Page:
The beginning of the word was like a fetus struggling to become but often the word was like a loose tooth dangling out between lips and the listener, with a grin in the eye and a twitch about the mouth, would reach out for the first letter; pulling the rest of the word out with one sharp jerk. Seeing the hand reaching toward him would cause Byrom to tense and feel in much the same way as when he was a four year old and his father with gnarled fingers was reaching for him while saying: "Trying to say the filthiest word in the English language again, Byrom? A word that harbors deep inside our minds that makes a meaninglessness of our existence! Hand out! Hand out--I say!" The graduate chemist from Cornell steadied his stance for the fierce task at hand.

Byrom extended his hand like a forming word and then his father clutched it and held it over the flame he had made with the long wooden match that the old lamp lighters were using in their small New Jersey town.

Everything turned black for Byrom after his father died. His father, The Old Warrior, blamed--"that evil person trapped inside his wheelchair in the White House who brought on the Great Depression and cost me my position as a chemist at Dupont"--FDR for their having to live in his father's house; taking his food and charity. The Old Warrior, that's what Byrom called him admiring him so deeply and sucking in his presence every time he was awarded the privilege to visit him and his second wife, died just before he divorced the Moth of Burywater, that's what he called his x-wife leaving her and the four children, of whom two he was sure were his, far far behind and moved to a marginal neighborhood where he would not be found while avoiding payments the court said he had to fork over for their survival and with a great deal of trepidation he recalled his father's words: "We had better do to those niggers what we did to the red niggers when we concentrated them in reservations! Let the beasts out of their ghettoes and we shall have to pay the price. Do you think those inferiors will continue to burn down where they live and those fools who go to open businesses in their slums. No sir, Mr. Byrom, I say they will come out of their holes and come at us. We need more ghettos in this the greatest country that ever was!" Soon after, Byrom adopted his speech therapist's suggestion to whistle before attempting to say words beginning with a consonant as the vowel words he had no problem pushing out in full form from a mouth that needed a dental bridge badly, according to his father: "So able to smile which always won one over to one's side."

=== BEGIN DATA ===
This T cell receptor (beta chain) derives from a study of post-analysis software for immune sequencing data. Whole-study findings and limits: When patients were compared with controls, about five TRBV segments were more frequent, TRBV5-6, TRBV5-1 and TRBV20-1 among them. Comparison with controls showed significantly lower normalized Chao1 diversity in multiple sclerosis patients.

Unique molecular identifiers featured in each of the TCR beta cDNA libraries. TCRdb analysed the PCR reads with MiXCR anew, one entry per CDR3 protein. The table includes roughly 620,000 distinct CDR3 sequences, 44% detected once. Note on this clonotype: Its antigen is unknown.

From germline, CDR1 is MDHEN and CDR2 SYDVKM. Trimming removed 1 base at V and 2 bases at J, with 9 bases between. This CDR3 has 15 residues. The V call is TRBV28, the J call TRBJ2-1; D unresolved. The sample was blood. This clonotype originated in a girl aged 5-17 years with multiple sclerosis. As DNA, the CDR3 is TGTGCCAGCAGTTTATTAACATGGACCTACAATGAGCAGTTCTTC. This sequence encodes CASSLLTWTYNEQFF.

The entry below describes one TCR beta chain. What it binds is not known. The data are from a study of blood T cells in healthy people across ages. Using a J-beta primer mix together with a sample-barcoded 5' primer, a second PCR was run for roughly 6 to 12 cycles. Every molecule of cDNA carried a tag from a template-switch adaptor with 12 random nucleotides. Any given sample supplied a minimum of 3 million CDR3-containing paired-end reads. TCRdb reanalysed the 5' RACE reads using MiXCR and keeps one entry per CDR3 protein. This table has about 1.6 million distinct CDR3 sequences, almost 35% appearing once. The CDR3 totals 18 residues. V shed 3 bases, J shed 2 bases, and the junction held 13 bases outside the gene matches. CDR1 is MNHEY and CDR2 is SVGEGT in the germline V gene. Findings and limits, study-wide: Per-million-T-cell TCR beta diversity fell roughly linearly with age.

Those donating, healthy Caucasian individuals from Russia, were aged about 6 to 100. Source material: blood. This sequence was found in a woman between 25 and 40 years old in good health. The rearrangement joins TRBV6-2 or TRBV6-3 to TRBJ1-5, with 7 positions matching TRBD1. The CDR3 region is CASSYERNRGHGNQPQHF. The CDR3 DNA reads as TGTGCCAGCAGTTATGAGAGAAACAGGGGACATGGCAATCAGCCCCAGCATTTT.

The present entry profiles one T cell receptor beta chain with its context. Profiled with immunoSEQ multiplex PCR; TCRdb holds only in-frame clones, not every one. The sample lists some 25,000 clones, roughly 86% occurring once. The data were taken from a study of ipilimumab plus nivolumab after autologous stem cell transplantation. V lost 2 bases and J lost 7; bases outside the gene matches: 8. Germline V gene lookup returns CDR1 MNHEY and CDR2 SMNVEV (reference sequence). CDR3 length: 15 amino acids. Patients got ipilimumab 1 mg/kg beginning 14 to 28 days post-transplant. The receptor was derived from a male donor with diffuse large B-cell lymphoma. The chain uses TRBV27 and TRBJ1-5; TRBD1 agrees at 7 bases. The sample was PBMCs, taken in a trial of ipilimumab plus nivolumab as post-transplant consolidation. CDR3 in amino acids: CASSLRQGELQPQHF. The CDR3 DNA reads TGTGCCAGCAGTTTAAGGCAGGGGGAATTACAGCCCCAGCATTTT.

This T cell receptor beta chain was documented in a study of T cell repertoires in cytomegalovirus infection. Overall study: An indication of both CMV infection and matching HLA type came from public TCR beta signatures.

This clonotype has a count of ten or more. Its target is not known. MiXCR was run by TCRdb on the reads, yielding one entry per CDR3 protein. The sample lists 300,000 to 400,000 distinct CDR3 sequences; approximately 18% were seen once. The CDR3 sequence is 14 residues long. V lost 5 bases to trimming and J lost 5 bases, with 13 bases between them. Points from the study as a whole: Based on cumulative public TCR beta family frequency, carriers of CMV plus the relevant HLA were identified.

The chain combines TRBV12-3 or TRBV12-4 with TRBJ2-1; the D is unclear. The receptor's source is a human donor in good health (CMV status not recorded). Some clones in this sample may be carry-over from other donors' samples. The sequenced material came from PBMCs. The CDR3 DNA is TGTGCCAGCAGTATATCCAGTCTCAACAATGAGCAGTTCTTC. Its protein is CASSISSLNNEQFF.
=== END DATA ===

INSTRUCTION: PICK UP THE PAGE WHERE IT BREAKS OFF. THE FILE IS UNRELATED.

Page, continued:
Byrom put his coat on over his father's pajamas, that his step-mother gave him to wear the night before they were to bury The Old Warrior, and raced out into the sleet infested night. He desperately wanted to get out of himself; out of his skin that so much repulsed him. He would not be able to show the Old Warrior he was making a new life for himself. How would he be able to make the dead see?

Byrom, whom his mother--who could not control her smile--had named after the great poet thinking the name ended with an m and had died just days after the six-year-old Byrom had wished she would and go to hell for all the strapping she had done on him; sucking blood from his quavering buttocks because he could not stop saying that word that offended her so and heightened her malaise, began to whistle; initially, it came out in twisted chunks of noise; collapsing into a hiss. Repeatedly, he told himself he was not in the present and before he could say his name Byrom Lighthouse Bush he would indeed be in a realm of nothingness but the sleet stinging his face like so many flickering flames made it impossible for him to exercise his mind to win over the night.

"I'm (whistle) not (whistle) here in (whistle) Cincinnati!" Over and over he repeated this trying to get beyond himself but finally the words ebbed away and in their stead came a long continuous screaming, as if crippled, whistle that seemed as if it would never end.